All music will be provided on the day, free of charge, with the option of purchasing the Byrd, Tallis and Song of Songs texts from Stile Antico at the workshop. Click here for a list of the pieces from which the repertoire will be drawn.
Music by Tallis and Byrd In 1575 Queen Elizabeth I granted a monopoly on music publishing to the two greatest composers of her day: Thomas Tallis and William Byrd. As a result, Byrd and Tallis published Cantiones Sacrae, a volume containing some of their finest works, and dedicated it to the Queen. We will sample motets from this book, as well as works from the two subsequent books published by Byrd alone, after Tallis’ death. The motets are particularly interesting for the texts chosen by both composers, often revealing a strong support for the recusant Catholic community whose faith had been outlawed by the Protestant Queen.
Settings of texts from The Song of Songs The erotic poetry of the Biblical Song of Solomon consistently inspired the masters of the Continental Renaissance to some of their most ardent music. Love, desire and seduction are explored in a rich selection of motets by composers from the Low Countries to the Mediterranean, with many works treading a fine line between the sacred and the profane.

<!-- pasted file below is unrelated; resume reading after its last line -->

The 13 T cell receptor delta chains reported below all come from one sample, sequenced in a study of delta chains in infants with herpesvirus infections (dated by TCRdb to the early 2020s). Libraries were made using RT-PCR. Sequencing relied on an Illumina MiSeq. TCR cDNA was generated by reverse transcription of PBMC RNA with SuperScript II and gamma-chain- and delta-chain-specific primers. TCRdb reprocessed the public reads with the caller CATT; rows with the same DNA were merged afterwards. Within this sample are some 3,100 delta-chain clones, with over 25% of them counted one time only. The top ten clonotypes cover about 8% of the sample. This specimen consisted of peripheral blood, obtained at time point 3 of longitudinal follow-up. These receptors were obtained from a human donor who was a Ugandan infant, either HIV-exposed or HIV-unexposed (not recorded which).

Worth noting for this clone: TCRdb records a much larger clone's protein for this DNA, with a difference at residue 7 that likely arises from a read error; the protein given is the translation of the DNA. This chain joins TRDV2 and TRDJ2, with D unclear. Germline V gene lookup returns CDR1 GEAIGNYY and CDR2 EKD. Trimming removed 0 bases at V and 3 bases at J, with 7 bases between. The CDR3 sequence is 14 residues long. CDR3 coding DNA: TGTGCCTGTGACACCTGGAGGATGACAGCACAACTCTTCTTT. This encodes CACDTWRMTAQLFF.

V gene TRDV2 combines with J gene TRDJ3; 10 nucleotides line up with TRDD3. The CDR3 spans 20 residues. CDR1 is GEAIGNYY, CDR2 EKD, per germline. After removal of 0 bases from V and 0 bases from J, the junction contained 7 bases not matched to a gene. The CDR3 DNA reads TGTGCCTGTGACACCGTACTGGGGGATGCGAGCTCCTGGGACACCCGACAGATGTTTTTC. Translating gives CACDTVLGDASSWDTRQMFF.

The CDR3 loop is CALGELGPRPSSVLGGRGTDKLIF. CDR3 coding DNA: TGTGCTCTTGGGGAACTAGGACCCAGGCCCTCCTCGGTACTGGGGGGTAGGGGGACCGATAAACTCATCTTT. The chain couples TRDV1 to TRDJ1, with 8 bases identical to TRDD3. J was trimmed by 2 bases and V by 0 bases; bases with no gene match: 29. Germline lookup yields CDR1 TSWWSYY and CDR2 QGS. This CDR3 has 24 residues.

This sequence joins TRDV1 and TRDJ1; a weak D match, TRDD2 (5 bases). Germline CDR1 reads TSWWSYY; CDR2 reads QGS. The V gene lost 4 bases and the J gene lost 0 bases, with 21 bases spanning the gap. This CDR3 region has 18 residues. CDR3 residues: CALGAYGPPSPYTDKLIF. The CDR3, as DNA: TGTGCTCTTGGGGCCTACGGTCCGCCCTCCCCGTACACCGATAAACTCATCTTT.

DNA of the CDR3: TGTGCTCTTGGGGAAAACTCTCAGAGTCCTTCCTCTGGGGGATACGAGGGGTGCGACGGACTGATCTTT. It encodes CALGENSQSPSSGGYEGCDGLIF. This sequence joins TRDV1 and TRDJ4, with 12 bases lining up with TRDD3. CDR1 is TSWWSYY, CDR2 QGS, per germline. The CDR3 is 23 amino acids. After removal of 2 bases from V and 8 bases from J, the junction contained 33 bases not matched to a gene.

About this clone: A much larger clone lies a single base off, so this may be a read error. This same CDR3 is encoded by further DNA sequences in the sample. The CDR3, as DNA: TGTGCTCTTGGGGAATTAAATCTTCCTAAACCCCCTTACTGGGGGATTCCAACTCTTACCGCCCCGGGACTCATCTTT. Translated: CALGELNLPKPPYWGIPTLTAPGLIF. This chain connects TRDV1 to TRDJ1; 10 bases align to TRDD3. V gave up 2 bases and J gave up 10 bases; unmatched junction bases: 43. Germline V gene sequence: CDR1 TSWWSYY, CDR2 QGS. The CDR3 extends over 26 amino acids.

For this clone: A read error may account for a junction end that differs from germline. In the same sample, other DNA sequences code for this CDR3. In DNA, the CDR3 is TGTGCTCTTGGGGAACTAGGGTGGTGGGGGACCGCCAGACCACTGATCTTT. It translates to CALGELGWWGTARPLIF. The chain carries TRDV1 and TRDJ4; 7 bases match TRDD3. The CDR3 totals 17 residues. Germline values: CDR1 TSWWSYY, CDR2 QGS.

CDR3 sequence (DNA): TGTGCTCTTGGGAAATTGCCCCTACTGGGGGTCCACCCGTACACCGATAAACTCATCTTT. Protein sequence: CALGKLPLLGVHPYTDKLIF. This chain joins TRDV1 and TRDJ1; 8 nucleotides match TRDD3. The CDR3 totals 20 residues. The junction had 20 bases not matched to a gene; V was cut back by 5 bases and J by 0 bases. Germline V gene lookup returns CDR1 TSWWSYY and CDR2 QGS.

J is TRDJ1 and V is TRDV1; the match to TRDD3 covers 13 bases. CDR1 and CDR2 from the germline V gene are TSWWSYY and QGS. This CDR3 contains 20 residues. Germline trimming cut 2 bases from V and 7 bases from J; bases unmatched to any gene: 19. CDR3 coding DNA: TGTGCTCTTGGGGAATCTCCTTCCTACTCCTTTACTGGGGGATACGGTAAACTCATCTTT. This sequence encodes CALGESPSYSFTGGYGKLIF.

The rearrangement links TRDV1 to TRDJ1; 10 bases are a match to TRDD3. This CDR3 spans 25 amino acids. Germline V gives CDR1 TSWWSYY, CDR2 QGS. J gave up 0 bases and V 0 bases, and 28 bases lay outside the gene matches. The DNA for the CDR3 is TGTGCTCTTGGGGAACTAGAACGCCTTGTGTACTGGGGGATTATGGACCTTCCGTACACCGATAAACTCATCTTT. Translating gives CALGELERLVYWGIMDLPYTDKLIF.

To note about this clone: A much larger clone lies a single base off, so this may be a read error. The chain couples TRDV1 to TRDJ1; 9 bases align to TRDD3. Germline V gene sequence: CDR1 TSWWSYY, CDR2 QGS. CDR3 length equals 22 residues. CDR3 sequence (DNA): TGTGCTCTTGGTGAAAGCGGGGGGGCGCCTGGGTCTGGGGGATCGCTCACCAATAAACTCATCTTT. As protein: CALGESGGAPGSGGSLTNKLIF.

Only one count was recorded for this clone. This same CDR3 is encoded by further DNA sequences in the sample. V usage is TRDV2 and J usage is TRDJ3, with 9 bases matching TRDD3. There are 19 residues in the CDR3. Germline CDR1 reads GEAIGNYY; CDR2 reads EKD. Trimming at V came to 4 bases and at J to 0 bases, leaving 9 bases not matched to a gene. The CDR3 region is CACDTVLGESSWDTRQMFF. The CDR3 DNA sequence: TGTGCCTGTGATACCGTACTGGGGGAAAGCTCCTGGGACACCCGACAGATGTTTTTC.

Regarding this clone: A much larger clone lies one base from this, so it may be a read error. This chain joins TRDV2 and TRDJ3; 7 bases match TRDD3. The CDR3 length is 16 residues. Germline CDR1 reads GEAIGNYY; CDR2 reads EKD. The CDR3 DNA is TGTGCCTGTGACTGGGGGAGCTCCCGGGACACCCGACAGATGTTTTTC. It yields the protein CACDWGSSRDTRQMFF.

The English Madrigal The emergence of a musically literate middle-class in the sixteenth century inspired a new musical form - the madrigal. England was late to join the craze that was sweeping Europe; a national school of madrigal writing was only initiated by the publication in 1588 of Musica Transalpina, a selection of Italian madrigals set to English texts. The forty-year period after this publication saw all the English major composers of the day contributing some of their finest works to the genre. We will look at works by, among others, Thomas Weelkes, Orlando Gibbons and Thomas Morley.